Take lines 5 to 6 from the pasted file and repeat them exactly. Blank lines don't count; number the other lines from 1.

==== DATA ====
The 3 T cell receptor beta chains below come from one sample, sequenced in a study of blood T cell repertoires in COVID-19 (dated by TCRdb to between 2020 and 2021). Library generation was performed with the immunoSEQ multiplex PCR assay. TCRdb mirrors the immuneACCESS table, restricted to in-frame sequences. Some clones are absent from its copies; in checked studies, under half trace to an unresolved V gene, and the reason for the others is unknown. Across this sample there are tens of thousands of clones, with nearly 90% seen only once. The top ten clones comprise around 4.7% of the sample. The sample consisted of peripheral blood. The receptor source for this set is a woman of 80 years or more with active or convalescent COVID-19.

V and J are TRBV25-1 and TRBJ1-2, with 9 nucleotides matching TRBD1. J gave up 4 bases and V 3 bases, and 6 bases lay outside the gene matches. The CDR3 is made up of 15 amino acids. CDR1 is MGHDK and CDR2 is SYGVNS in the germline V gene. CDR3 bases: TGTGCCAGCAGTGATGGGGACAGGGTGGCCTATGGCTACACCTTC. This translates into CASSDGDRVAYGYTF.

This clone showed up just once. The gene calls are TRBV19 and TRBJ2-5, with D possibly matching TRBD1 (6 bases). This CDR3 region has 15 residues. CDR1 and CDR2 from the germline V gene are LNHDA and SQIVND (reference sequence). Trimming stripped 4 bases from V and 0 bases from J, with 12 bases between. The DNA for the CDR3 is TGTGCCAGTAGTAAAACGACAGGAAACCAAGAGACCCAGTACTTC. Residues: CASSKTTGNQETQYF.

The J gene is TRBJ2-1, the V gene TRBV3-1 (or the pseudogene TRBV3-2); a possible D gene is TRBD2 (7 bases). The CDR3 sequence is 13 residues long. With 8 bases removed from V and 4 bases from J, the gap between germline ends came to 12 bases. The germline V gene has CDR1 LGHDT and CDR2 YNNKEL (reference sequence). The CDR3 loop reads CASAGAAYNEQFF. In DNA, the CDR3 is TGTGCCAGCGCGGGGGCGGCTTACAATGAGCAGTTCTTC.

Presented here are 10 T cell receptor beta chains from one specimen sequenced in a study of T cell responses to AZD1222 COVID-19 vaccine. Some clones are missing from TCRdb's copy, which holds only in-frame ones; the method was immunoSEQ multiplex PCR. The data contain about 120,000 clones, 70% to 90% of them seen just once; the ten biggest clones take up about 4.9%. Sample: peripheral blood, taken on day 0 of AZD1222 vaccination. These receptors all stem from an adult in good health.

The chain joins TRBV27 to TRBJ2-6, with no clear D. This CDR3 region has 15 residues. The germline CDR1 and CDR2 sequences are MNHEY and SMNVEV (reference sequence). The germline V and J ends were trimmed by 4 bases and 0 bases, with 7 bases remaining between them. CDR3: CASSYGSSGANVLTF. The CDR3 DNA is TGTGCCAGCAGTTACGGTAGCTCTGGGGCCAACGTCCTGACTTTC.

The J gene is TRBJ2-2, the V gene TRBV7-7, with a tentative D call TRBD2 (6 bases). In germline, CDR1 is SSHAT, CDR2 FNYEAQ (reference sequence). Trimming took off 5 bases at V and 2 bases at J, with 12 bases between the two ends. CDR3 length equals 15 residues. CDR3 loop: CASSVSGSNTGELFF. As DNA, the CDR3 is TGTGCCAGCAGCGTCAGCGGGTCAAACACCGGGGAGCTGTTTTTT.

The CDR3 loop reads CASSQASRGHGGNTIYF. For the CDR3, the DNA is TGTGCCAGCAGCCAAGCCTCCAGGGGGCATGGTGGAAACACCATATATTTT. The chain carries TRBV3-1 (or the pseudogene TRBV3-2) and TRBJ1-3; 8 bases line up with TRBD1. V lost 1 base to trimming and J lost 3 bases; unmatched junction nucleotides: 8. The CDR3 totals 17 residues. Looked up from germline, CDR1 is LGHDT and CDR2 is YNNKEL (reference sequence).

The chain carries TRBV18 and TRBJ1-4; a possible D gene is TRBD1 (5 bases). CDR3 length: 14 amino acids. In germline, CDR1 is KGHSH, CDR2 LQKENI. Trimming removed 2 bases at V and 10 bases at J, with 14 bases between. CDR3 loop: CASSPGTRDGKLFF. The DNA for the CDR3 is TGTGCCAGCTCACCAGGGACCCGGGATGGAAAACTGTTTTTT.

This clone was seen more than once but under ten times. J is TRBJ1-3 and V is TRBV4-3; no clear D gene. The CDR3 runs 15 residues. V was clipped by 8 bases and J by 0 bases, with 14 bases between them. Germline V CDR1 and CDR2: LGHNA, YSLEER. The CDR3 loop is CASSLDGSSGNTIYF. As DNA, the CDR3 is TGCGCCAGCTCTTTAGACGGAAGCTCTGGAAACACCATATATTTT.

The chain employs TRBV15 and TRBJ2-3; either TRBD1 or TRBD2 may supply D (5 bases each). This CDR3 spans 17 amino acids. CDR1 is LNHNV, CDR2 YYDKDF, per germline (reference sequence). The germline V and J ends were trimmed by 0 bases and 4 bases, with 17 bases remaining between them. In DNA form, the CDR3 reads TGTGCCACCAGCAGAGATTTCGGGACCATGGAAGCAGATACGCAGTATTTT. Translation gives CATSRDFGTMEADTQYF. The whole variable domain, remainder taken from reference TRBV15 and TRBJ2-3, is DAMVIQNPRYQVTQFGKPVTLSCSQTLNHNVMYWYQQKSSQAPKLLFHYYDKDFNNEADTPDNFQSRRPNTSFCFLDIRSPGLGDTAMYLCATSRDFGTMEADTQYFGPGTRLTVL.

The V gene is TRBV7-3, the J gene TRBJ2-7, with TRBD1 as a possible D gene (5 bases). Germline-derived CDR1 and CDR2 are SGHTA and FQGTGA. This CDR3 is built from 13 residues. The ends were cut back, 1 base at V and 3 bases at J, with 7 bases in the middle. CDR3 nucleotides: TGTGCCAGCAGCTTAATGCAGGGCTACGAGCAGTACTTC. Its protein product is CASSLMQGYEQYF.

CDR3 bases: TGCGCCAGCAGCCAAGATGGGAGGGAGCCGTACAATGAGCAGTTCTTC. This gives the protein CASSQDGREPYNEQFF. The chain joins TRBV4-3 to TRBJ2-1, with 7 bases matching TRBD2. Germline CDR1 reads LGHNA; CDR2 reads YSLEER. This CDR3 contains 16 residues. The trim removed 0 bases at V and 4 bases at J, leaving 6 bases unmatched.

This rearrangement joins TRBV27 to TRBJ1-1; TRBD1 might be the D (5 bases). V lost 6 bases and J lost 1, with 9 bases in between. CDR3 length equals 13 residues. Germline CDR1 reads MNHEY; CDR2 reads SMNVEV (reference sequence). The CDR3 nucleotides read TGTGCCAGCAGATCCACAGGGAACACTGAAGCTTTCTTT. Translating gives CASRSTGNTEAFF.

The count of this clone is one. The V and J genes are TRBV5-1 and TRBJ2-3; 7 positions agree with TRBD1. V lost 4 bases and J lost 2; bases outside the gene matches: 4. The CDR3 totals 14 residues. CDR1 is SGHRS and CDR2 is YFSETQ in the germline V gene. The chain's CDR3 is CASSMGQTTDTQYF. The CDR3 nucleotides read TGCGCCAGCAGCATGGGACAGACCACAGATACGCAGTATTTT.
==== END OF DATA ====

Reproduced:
Presented here are 10 T cell receptor beta chains from one specimen sequenced in a study of T cell responses to AZD1222 COVID-19 vaccine. Some clones are missing from TCRdb's copy, which holds only in-frame ones; the method was immunoSEQ multiplex PCR. The data contain about 120,000 clones, 70% to 90% of them seen just once; the ten biggest clones take up about 4.9%. Sample: peripheral blood, taken on day 0 of AZD1222 vaccination. These receptors all stem from an adult in good health.

The chain joins TRBV27 to TRBJ2-6, with no clear D. This CDR3 region has 15 residues. The germline CDR1 and CDR2 sequences are MNHEY and SMNVEV (reference sequence). The germline V and J ends were trimmed by 4 bases and 0 bases, with 7 bases remaining between them. CDR3: CASSYGSSGANVLTF. The CDR3 DNA is TGTGCCAGCAGTTACGGTAGCTCTGGGGCCAACGTCCTGACTTTC.